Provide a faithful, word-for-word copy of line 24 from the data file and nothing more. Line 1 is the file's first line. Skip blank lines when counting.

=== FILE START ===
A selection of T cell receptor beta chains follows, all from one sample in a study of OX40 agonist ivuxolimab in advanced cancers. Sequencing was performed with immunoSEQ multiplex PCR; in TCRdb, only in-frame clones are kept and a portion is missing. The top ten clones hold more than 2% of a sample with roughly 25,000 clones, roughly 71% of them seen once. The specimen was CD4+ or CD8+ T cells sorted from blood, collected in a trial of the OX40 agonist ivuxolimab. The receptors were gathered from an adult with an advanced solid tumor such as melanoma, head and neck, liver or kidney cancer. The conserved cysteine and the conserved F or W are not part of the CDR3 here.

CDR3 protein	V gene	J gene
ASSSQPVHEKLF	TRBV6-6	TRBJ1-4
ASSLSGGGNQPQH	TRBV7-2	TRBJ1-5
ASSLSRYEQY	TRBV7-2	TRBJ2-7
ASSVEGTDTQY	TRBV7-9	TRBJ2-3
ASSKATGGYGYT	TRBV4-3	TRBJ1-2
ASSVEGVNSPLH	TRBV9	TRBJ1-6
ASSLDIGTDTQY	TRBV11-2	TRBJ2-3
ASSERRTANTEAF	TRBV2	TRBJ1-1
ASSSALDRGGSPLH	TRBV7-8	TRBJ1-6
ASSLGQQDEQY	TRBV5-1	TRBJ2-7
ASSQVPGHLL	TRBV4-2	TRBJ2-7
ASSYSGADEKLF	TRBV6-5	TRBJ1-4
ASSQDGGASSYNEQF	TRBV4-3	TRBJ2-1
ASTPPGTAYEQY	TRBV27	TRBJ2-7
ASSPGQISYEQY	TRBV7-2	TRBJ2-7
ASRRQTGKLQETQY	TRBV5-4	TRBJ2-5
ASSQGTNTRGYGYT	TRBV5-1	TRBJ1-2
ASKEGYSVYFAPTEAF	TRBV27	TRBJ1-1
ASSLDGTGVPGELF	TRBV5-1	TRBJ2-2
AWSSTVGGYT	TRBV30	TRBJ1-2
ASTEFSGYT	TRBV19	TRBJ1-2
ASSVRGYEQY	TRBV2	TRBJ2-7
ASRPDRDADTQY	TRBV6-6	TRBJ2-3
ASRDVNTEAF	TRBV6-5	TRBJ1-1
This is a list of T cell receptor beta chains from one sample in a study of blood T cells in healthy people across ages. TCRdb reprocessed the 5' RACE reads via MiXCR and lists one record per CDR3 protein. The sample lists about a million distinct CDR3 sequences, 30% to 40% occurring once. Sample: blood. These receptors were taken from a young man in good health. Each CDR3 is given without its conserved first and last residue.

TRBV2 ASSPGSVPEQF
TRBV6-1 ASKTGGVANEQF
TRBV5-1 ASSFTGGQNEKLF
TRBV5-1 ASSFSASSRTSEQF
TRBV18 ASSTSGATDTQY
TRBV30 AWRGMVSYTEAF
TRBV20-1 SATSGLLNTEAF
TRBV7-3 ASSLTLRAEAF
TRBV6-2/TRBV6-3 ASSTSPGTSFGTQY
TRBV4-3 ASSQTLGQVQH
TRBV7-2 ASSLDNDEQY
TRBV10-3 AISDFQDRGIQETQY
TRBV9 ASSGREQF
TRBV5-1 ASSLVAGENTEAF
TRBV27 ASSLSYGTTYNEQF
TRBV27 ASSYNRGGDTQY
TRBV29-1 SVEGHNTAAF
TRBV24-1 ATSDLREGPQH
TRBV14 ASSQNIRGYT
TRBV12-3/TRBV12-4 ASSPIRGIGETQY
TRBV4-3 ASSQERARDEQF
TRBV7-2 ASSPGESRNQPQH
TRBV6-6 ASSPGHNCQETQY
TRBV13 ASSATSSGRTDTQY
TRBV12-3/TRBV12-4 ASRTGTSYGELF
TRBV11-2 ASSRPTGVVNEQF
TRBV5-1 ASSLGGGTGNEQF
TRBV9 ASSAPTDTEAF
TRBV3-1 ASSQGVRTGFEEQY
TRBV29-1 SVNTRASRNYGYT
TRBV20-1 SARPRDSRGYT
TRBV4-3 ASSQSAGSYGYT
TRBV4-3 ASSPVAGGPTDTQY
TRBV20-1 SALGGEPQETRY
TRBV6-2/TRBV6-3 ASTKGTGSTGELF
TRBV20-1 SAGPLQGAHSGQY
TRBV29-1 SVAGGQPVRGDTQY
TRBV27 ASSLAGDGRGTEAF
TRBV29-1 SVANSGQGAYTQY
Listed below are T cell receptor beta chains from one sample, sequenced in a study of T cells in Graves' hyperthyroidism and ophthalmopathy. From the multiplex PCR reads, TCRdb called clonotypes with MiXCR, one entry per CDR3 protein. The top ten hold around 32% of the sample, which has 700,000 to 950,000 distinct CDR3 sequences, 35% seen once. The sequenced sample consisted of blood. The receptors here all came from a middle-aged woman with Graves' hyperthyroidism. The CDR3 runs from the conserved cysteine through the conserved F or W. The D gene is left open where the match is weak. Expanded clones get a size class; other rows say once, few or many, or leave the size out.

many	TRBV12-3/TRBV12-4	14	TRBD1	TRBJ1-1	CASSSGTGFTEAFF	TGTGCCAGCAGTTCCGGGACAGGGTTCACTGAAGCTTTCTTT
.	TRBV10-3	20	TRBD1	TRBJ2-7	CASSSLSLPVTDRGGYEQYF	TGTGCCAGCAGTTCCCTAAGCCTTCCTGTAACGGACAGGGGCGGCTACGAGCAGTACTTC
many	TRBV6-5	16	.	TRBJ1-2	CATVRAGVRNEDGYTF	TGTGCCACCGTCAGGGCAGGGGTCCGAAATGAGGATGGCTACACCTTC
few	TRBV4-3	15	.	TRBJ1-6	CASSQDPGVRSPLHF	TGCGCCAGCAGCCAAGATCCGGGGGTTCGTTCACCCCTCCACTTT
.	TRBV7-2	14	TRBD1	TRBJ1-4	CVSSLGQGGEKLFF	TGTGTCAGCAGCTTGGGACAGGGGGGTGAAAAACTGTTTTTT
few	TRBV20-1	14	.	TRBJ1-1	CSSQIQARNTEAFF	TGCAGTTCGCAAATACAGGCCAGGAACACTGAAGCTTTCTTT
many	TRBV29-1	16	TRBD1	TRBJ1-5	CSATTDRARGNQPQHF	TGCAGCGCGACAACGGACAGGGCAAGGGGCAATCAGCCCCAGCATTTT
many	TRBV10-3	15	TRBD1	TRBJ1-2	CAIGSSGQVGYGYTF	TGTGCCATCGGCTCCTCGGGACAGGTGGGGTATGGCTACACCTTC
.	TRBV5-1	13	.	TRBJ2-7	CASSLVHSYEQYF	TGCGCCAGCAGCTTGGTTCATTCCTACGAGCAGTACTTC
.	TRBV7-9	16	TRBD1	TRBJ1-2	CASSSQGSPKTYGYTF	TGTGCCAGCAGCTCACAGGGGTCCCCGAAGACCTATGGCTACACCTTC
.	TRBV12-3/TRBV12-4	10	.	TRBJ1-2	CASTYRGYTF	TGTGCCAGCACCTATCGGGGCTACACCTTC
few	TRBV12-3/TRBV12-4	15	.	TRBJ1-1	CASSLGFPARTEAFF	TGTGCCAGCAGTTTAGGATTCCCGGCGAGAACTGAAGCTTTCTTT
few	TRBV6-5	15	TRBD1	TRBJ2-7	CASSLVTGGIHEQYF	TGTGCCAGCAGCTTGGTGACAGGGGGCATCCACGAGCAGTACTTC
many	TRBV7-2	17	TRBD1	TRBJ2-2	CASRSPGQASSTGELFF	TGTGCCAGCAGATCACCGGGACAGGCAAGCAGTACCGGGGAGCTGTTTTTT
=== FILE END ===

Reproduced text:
ASSVRGYEQY	TRBV2	TRBJ2-7